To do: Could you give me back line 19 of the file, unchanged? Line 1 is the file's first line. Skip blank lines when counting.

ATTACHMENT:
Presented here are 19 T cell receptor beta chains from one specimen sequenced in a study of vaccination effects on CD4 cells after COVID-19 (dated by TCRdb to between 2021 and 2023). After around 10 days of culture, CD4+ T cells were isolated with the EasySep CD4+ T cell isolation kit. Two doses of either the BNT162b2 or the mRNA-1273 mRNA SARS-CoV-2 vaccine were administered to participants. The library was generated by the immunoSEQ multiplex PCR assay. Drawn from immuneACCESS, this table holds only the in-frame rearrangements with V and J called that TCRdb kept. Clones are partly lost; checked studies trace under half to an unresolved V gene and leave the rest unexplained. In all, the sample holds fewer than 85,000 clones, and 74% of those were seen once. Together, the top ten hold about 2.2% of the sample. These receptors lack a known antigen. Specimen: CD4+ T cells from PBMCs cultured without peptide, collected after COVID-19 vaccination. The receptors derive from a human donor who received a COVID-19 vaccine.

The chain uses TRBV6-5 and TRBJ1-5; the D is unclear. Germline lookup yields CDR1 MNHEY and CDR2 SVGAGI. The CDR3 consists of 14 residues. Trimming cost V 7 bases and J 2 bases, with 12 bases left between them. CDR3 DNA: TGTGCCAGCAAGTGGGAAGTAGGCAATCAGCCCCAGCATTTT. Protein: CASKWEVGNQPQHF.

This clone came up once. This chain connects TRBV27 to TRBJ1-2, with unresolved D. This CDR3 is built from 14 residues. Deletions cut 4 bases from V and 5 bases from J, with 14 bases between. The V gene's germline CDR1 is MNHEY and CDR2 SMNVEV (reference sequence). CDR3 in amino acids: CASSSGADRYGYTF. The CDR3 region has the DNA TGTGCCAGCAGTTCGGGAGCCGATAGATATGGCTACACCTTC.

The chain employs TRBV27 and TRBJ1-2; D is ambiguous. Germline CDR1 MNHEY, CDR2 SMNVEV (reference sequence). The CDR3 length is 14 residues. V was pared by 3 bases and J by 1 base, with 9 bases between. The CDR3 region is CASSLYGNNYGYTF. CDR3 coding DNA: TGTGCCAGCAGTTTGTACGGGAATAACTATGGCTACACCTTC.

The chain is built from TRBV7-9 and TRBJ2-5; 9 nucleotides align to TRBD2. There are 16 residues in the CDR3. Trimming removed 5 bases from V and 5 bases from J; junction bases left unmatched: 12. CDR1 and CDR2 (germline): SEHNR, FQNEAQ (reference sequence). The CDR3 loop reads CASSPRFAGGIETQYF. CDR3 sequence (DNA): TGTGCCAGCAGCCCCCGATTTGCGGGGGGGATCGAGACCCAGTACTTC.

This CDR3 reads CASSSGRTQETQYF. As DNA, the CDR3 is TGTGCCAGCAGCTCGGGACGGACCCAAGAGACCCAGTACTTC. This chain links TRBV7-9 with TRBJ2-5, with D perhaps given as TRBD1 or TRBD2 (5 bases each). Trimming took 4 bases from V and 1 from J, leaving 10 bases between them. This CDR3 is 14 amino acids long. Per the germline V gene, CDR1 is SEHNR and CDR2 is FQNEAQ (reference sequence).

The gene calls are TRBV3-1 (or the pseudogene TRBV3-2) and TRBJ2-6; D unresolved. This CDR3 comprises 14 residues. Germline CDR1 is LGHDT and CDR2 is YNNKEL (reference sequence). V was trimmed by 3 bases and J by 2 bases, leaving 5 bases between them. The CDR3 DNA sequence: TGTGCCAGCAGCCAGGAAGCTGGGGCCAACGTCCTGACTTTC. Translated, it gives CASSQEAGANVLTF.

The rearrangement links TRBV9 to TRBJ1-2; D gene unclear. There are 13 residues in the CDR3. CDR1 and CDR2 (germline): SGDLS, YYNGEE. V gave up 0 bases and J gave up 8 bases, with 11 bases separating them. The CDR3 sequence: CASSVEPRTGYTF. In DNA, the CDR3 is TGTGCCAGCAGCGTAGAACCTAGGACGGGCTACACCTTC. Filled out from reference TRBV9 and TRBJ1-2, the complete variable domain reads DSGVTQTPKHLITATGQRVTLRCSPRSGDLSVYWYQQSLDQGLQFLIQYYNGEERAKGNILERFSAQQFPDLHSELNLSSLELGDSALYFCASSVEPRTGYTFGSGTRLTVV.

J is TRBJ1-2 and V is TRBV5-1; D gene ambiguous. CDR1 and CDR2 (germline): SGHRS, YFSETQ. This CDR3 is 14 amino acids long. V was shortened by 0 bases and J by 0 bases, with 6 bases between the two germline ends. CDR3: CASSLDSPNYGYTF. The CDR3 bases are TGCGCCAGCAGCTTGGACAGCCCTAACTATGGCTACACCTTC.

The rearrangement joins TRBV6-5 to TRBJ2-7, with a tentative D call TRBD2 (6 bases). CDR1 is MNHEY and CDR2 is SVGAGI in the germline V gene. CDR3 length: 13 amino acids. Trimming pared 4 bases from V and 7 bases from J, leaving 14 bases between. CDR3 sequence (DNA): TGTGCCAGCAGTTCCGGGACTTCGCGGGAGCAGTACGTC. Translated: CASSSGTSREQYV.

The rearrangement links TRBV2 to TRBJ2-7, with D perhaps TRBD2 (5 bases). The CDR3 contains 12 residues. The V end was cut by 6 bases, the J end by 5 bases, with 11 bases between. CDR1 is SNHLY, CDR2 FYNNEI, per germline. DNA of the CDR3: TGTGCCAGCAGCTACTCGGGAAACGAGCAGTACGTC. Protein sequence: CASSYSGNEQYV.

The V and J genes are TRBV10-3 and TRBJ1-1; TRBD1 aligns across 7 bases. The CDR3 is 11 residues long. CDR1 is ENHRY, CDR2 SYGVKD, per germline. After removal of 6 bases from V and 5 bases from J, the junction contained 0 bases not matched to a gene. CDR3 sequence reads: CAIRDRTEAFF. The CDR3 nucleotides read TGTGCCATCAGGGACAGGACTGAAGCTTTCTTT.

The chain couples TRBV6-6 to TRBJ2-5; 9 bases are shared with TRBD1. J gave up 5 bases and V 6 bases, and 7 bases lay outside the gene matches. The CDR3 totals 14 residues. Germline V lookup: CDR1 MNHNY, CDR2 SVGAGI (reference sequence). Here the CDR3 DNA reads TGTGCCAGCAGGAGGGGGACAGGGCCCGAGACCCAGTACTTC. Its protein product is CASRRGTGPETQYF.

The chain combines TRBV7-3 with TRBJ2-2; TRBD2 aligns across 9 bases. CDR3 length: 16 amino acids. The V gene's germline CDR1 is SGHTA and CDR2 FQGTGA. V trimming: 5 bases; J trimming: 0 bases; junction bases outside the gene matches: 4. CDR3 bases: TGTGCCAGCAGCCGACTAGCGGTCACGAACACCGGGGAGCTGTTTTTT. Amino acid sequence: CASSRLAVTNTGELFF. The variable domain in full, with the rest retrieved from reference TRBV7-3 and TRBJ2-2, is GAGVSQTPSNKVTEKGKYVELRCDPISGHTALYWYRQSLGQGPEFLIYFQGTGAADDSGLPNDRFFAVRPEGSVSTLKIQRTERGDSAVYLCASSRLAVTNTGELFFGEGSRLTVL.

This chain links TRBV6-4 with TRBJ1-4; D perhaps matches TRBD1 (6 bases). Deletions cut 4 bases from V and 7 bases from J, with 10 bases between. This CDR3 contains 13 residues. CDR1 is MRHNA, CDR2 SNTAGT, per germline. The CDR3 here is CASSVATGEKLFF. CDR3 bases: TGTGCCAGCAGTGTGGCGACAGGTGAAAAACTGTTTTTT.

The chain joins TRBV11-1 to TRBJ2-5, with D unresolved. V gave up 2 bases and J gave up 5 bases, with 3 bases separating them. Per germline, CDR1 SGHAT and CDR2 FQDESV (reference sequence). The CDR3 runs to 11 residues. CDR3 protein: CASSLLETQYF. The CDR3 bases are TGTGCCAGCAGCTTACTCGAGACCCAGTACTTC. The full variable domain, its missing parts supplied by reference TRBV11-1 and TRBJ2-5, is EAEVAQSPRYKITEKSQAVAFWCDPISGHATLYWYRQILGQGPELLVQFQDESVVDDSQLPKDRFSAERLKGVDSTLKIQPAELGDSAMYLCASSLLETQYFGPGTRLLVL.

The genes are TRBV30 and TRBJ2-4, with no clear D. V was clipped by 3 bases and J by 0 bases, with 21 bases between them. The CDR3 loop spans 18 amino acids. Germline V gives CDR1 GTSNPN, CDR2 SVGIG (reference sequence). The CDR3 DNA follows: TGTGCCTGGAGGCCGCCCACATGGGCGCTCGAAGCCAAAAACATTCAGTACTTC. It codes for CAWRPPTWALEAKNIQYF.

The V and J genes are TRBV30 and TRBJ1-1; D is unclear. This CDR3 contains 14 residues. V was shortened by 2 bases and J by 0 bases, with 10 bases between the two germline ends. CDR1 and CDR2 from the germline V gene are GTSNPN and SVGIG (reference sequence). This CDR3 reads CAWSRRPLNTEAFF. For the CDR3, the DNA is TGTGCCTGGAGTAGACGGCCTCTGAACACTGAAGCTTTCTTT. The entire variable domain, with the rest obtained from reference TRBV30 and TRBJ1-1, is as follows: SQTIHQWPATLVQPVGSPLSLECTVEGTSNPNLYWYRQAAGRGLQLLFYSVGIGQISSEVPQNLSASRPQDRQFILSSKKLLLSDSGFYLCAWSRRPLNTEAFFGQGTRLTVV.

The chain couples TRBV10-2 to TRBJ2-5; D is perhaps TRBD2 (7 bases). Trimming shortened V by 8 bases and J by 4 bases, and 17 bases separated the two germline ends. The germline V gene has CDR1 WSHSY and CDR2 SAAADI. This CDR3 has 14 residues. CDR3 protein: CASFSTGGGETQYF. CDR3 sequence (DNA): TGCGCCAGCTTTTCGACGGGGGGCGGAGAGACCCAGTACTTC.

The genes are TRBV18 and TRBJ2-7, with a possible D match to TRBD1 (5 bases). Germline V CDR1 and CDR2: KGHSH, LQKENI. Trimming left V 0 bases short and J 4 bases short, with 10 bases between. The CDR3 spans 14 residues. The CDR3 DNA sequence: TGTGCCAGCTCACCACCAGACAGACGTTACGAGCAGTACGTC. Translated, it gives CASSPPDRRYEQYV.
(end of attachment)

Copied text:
The chain couples TRBV10-2 to TRBJ2-5; D is perhaps TRBD2 (7 bases). Trimming shortened V by 8 bases and J by 4 bases, and 17 bases separated the two germline ends. The germline V gene has CDR1 WSHSY and CDR2 SAAADI. This CDR3 has 14 residues. CDR3 protein: CASFSTGGGETQYF. CDR3 sequence (DNA): TGCGCCAGCTTTTCGACGGGGGGCGGAGAGACCCAGTACTTC.